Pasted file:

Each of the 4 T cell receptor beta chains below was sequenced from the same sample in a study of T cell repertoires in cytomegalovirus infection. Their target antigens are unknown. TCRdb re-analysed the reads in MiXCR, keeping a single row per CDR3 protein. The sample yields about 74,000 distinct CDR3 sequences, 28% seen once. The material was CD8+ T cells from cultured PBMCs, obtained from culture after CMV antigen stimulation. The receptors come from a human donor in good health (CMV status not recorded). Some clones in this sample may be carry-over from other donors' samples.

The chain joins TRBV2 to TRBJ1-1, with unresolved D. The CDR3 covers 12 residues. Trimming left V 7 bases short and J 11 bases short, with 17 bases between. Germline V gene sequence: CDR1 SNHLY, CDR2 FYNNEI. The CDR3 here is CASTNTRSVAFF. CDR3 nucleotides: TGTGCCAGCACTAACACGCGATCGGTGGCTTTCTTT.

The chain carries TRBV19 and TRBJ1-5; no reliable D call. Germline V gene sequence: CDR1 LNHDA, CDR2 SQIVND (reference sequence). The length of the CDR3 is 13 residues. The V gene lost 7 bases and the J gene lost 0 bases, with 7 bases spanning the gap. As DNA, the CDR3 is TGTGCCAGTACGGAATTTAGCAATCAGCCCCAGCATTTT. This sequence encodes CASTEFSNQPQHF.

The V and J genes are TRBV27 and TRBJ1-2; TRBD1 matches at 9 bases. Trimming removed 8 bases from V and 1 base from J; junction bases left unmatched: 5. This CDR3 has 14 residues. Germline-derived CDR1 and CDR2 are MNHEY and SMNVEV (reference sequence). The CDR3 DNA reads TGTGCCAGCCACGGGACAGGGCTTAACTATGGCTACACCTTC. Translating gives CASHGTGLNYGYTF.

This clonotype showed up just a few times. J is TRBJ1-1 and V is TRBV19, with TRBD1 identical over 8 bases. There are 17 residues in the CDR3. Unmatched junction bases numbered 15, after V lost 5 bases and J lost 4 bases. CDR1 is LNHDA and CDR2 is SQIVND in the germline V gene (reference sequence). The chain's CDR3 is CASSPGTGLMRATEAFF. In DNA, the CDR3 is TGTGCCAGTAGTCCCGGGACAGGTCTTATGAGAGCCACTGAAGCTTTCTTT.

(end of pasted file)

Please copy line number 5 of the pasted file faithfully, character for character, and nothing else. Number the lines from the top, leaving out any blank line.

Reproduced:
This clonotype showed up just a few times. J is TRBJ1-1 and V is TRBV19, with TRBD1 identical over 8 bases. There are 17 residues in the CDR3. Unmatched junction bases numbered 15, after V lost 5 bases and J lost 4 bases. CDR1 is LNHDA and CDR2 is SQIVND in the germline V gene (reference sequence). The chain's CDR3 is CASSPGTGLMRATEAFF. In DNA, the CDR3 is TGTGCCAGTAGTCCCGGGACAGGTCTTATGAGAGCCACTGAAGCTTTCTTT.